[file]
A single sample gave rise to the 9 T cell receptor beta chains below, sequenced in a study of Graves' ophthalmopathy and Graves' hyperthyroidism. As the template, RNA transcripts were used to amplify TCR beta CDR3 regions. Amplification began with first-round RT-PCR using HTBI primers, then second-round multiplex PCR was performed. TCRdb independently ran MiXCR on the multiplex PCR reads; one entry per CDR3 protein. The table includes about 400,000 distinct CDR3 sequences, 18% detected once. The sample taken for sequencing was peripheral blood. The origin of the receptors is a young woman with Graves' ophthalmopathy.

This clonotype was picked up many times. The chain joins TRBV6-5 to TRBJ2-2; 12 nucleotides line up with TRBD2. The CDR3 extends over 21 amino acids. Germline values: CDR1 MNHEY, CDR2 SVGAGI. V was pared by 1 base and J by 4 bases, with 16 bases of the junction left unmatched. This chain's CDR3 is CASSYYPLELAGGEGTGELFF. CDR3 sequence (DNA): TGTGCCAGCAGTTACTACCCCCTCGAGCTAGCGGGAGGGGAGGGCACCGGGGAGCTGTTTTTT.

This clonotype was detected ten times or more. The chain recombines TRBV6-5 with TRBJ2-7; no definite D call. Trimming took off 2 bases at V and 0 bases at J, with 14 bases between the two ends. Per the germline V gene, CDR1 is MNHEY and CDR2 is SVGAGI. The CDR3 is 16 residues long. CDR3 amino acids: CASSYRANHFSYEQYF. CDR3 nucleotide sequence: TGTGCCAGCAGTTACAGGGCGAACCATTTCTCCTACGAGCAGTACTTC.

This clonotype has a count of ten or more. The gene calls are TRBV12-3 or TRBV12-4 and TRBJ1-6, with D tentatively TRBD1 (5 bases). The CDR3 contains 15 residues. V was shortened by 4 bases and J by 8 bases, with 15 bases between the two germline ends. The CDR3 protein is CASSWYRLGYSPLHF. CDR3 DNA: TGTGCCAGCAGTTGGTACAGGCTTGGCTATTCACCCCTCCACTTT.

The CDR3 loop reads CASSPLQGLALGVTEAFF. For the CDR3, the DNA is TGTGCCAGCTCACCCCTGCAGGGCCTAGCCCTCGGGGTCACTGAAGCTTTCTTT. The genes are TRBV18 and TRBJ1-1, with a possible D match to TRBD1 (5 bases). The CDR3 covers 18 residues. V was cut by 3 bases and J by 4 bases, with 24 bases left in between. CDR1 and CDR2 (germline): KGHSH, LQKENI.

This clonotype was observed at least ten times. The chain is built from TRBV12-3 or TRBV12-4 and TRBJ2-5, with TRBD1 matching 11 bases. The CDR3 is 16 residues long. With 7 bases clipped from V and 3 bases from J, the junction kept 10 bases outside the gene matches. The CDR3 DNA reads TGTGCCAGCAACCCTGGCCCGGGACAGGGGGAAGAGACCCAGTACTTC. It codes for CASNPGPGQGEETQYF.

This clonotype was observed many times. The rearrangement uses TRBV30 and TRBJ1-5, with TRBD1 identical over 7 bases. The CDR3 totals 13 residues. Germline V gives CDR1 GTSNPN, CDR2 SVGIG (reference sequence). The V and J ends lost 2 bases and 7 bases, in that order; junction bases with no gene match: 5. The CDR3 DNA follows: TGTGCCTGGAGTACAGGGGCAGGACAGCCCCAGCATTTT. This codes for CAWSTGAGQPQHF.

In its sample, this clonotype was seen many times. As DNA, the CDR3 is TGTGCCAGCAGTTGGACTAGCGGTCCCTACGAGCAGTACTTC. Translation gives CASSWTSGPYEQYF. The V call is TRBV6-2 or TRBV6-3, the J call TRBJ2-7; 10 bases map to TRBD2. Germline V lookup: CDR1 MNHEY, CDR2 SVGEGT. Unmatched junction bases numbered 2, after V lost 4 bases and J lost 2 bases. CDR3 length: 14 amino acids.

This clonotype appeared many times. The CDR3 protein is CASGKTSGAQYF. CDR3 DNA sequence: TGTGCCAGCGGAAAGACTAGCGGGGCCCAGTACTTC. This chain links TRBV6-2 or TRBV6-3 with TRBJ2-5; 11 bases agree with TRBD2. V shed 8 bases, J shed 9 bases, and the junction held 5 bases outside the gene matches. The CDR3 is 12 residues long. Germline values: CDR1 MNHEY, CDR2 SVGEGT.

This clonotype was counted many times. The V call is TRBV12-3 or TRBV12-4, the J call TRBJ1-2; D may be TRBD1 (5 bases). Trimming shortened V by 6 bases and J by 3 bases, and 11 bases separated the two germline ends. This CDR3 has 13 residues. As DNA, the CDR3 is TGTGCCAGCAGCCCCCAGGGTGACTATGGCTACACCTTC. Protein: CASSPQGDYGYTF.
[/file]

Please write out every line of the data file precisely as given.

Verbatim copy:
A single sample gave rise to the 9 T cell receptor beta chains below, sequenced in a study of Graves' ophthalmopathy and Graves' hyperthyroidism. As the template, RNA transcripts were used to amplify TCR beta CDR3 regions. Amplification began with first-round RT-PCR using HTBI primers, then second-round multiplex PCR was performed. TCRdb independently ran MiXCR on the multiplex PCR reads; one entry per CDR3 protein. The table includes about 400,000 distinct CDR3 sequences, 18% detected once. The sample taken for sequencing was peripheral blood. The origin of the receptors is a young woman with Graves' ophthalmopathy.

This clonotype was picked up many times. The chain joins TRBV6-5 to TRBJ2-2; 12 nucleotides line up with TRBD2. The CDR3 extends over 21 amino acids. Germline values: CDR1 MNHEY, CDR2 SVGAGI. V was pared by 1 base and J by 4 bases, with 16 bases of the junction left unmatched. This chain's CDR3 is CASSYYPLELAGGEGTGELFF. CDR3 sequence (DNA): TGTGCCAGCAGTTACTACCCCCTCGAGCTAGCGGGAGGGGAGGGCACCGGGGAGCTGTTTTTT.

This clonotype was detected ten times or more. The chain recombines TRBV6-5 with TRBJ2-7; no definite D call. Trimming took off 2 bases at V and 0 bases at J, with 14 bases between the two ends. Per the germline V gene, CDR1 is MNHEY and CDR2 is SVGAGI. The CDR3 is 16 residues long. CDR3 amino acids: CASSYRANHFSYEQYF. CDR3 nucleotide sequence: TGTGCCAGCAGTTACAGGGCGAACCATTTCTCCTACGAGCAGTACTTC.

This clonotype has a count of ten or more. The gene calls are TRBV12-3 or TRBV12-4 and TRBJ1-6, with D tentatively TRBD1 (5 bases). The CDR3 contains 15 residues. V was shortened by 4 bases and J by 8 bases, with 15 bases between the two germline ends. The CDR3 protein is CASSWYRLGYSPLHF. CDR3 DNA: TGTGCCAGCAGTTGGTACAGGCTTGGCTATTCACCCCTCCACTTT.

The CDR3 loop reads CASSPLQGLALGVTEAFF. For the CDR3, the DNA is TGTGCCAGCTCACCCCTGCAGGGCCTAGCCCTCGGGGTCACTGAAGCTTTCTTT. The genes are TRBV18 and TRBJ1-1, with a possible D match to TRBD1 (5 bases). The CDR3 covers 18 residues. V was cut by 3 bases and J by 4 bases, with 24 bases left in between. CDR1 and CDR2 (germline): KGHSH, LQKENI.

This clonotype was observed at least ten times. The chain is built from TRBV12-3 or TRBV12-4 and TRBJ2-5, with TRBD1 matching 11 bases. The CDR3 is 16 residues long. With 7 bases clipped from V and 3 bases from J, the junction kept 10 bases outside the gene matches. The CDR3 DNA reads TGTGCCAGCAACCCTGGCCCGGGACAGGGGGAAGAGACCCAGTACTTC. It codes for CASNPGPGQGEETQYF.

This clonotype was observed many times. The rearrangement uses TRBV30 and TRBJ1-5, with TRBD1 identical over 7 bases. The CDR3 totals 13 residues. Germline V gives CDR1 GTSNPN, CDR2 SVGIG (reference sequence). The V and J ends lost 2 bases and 7 bases, in that order; junction bases with no gene match: 5. The CDR3 DNA follows: TGTGCCTGGAGTACAGGGGCAGGACAGCCCCAGCATTTT. This codes for CAWSTGAGQPQHF.

In its sample, this clonotype was seen many times. As DNA, the CDR3 is TGTGCCAGCAGTTGGACTAGCGGTCCCTACGAGCAGTACTTC. Translation gives CASSWTSGPYEQYF. The V call is TRBV6-2 or TRBV6-3, the J call TRBJ2-7; 10 bases map to TRBD2. Germline V lookup: CDR1 MNHEY, CDR2 SVGEGT. Unmatched junction bases numbered 2, after V lost 4 bases and J lost 2 bases. CDR3 length: 14 amino acids.

This clonotype appeared many times. The CDR3 protein is CASGKTSGAQYF. CDR3 DNA sequence: TGTGCCAGCGGAAAGACTAGCGGGGCCCAGTACTTC. This chain links TRBV6-2 or TRBV6-3 with TRBJ2-5; 11 bases agree with TRBD2. V shed 8 bases, J shed 9 bases, and the junction held 5 bases outside the gene matches. The CDR3 is 12 residues long. Germline values: CDR1 MNHEY, CDR2 SVGEGT.

This clonotype was counted many times. The V call is TRBV12-3 or TRBV12-4, the J call TRBJ1-2; D may be TRBD1 (5 bases). Trimming shortened V by 6 bases and J by 3 bases, and 11 bases separated the two germline ends. This CDR3 has 13 residues. As DNA, the CDR3 is TGTGCCAGCAGCCCCCAGGGTGACTATGGCTACACCTTC. Protein: CASSPQGDYGYTF.